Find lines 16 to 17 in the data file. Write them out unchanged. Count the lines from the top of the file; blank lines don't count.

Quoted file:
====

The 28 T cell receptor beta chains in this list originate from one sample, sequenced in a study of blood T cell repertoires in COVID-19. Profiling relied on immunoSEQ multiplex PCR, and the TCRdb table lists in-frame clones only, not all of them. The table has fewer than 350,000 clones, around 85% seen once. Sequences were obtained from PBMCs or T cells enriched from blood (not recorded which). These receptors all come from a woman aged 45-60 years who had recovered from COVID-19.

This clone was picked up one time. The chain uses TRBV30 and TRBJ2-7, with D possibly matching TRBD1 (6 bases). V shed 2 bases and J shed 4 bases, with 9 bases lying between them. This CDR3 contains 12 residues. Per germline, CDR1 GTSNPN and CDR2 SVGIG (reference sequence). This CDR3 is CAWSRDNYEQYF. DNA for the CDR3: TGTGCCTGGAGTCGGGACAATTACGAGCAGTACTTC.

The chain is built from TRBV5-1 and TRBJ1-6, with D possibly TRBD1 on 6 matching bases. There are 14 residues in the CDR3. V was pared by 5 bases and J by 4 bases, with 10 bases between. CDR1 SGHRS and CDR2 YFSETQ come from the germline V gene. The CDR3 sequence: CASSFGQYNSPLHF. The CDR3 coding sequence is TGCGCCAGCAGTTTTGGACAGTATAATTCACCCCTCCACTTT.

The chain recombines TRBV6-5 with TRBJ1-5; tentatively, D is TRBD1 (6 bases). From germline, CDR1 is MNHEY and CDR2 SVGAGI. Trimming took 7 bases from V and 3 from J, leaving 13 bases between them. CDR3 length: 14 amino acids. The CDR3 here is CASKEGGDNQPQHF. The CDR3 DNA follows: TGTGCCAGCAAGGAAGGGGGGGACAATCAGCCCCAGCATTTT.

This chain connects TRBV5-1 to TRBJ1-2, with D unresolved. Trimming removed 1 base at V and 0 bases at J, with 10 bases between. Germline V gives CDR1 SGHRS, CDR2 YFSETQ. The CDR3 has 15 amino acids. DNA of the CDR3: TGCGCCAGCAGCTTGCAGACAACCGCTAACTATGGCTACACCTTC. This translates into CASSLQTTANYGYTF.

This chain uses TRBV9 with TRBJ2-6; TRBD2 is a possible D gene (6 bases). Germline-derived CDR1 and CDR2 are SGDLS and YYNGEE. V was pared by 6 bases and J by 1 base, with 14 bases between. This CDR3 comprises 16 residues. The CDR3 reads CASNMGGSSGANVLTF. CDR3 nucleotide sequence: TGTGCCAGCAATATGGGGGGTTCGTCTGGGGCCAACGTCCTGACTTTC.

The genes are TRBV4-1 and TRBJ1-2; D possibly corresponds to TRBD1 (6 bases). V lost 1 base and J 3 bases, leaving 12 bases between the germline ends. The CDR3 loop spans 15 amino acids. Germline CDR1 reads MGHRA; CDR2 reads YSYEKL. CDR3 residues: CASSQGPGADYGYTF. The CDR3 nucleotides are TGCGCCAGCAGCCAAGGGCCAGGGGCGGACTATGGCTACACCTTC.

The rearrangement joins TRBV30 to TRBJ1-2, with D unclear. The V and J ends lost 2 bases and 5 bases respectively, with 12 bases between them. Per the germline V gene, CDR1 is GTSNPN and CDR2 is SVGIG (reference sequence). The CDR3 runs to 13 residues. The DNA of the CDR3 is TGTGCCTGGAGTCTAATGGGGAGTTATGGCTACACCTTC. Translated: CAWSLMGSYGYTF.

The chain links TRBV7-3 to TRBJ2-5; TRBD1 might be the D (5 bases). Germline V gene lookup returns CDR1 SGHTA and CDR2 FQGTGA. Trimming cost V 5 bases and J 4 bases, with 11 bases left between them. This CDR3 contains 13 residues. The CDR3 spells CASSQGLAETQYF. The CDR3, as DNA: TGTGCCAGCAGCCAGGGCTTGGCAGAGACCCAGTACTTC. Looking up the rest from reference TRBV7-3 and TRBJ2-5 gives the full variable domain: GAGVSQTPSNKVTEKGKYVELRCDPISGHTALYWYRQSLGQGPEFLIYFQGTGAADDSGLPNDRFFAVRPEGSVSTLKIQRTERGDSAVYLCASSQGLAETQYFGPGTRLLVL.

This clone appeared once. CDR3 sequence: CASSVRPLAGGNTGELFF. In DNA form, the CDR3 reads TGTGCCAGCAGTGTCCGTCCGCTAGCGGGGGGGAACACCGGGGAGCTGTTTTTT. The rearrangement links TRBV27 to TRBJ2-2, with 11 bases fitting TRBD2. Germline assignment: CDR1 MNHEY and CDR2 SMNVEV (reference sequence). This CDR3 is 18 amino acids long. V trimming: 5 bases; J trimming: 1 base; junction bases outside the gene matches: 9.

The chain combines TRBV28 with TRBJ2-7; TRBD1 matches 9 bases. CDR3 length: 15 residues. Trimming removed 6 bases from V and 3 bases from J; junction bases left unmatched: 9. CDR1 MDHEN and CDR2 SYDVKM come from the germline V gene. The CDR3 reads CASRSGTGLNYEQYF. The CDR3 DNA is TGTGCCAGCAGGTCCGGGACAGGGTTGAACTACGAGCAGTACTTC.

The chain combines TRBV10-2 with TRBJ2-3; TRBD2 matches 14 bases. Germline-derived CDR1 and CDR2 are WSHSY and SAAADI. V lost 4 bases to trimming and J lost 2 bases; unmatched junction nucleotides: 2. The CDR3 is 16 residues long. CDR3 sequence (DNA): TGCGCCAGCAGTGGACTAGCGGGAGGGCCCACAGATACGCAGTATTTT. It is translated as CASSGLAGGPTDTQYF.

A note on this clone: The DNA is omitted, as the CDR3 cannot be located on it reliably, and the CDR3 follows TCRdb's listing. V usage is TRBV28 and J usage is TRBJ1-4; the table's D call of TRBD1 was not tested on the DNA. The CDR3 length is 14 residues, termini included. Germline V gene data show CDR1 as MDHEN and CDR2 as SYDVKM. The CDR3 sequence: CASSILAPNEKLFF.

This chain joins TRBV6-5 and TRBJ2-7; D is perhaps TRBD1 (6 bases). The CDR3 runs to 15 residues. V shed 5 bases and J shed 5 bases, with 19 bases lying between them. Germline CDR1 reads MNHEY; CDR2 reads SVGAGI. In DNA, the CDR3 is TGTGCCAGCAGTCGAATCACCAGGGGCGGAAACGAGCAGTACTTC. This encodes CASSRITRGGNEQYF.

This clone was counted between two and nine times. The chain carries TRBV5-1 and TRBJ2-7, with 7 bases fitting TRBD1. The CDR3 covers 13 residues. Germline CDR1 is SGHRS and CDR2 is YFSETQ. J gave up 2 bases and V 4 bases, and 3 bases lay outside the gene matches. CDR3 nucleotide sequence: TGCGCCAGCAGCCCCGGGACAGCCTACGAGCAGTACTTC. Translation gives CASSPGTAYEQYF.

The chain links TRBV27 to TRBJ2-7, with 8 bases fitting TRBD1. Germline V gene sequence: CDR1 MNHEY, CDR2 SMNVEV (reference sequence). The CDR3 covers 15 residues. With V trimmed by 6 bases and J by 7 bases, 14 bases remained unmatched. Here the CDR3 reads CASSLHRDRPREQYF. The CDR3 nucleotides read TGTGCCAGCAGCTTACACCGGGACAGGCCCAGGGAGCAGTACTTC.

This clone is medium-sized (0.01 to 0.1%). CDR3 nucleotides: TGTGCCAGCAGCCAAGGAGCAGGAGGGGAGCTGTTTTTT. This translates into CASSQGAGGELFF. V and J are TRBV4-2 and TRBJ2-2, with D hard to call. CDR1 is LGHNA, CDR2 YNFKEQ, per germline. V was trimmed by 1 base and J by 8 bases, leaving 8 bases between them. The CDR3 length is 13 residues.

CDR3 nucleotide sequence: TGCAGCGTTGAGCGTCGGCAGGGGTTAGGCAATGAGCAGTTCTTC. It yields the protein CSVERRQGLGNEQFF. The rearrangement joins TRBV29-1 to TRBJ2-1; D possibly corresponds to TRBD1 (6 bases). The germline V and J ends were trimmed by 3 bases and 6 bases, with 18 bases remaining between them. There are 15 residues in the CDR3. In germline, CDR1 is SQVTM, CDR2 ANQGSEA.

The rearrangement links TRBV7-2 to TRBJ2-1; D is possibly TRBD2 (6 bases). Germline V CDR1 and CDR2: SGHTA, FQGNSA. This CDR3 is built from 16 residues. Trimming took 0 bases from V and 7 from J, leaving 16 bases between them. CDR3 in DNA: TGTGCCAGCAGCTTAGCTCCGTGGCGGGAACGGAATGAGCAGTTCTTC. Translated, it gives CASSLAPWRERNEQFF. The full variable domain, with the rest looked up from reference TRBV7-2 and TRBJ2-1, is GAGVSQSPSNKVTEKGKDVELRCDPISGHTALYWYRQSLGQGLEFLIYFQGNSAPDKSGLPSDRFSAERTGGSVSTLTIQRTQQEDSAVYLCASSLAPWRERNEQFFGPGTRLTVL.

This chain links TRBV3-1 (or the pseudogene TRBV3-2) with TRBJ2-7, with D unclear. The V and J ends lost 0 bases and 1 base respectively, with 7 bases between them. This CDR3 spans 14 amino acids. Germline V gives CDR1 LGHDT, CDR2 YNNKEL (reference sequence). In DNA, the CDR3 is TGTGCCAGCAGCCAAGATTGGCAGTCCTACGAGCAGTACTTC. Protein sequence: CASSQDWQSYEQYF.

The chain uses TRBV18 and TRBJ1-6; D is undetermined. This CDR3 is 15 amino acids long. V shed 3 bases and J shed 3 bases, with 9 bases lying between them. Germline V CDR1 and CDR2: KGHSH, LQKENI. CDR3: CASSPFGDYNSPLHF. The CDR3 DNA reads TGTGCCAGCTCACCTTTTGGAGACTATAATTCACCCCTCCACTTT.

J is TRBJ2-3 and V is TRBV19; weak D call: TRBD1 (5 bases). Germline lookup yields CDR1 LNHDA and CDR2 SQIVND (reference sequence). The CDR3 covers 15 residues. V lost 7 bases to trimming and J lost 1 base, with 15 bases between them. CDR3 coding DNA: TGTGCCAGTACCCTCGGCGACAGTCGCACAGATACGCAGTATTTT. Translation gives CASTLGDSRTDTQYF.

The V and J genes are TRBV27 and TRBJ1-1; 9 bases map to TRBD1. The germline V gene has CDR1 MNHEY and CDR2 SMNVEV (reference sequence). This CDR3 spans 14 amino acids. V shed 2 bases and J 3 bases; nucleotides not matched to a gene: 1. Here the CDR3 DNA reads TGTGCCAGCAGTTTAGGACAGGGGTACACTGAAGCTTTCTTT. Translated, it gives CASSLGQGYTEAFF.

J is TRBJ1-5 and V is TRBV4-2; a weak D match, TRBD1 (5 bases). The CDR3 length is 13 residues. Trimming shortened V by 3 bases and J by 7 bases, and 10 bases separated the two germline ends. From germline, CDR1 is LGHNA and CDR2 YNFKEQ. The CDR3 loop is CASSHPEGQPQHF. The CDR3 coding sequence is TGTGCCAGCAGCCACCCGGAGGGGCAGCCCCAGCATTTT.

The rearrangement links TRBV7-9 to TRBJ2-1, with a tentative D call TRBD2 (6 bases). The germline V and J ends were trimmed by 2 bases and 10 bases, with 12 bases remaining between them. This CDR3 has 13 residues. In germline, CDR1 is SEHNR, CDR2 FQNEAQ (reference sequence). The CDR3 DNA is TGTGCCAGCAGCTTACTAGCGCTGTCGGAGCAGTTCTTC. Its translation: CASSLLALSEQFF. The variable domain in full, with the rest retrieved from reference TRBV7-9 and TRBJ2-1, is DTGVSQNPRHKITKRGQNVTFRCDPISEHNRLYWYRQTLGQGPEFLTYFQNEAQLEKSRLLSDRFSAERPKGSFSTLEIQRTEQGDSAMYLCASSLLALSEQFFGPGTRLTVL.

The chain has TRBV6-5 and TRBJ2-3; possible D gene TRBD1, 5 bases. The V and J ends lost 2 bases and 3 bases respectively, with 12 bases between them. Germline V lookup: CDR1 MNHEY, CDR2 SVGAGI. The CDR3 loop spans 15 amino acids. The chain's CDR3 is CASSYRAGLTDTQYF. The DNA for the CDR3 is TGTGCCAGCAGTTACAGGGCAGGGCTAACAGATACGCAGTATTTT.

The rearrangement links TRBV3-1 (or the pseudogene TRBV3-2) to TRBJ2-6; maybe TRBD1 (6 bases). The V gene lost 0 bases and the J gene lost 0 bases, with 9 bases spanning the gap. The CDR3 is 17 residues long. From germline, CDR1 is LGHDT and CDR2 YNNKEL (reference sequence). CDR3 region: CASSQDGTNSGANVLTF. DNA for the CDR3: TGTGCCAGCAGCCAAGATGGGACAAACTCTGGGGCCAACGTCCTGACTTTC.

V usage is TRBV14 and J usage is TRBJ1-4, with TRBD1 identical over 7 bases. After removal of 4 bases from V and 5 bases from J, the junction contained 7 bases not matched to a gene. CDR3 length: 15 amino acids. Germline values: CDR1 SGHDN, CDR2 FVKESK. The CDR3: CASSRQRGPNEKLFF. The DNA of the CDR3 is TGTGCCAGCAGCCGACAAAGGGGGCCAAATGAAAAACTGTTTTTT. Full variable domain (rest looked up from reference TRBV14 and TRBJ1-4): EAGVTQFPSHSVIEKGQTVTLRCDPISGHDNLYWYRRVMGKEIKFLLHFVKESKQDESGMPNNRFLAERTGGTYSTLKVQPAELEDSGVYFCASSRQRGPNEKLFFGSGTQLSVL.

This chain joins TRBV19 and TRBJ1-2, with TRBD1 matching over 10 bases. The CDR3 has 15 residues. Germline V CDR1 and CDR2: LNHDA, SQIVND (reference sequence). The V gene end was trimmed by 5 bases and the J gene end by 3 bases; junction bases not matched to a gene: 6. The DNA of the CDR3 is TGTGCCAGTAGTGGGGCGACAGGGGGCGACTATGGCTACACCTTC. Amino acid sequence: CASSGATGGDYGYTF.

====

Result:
The chain links TRBV27 to TRBJ2-7, with 8 bases fitting TRBD1. Germline V gene sequence: CDR1 MNHEY, CDR2 SMNVEV (reference sequence). The CDR3 covers 15 residues. With V trimmed by 6 bases and J by 7 bases, 14 bases remained unmatched. Here the CDR3 reads CASSLHRDRPREQYF. The CDR3 nucleotides read TGTGCCAGCAGCTTACACCGGGACAGGCCCAGGGAGCAGTACTTC.

This clone is medium-sized (0.01 to 0.1%). CDR3 nucleotides: TGTGCCAGCAGCCAAGGAGCAGGAGGGGAGCTGTTTTTT. This translates into CASSQGAGGELFF. V and J are TRBV4-2 and TRBJ2-2, with D hard to call. CDR1 is LGHNA, CDR2 YNFKEQ, per germline. V was trimmed by 1 base and J by 8 bases, leaving 8 bases between them. The CDR3 length is 13 residues.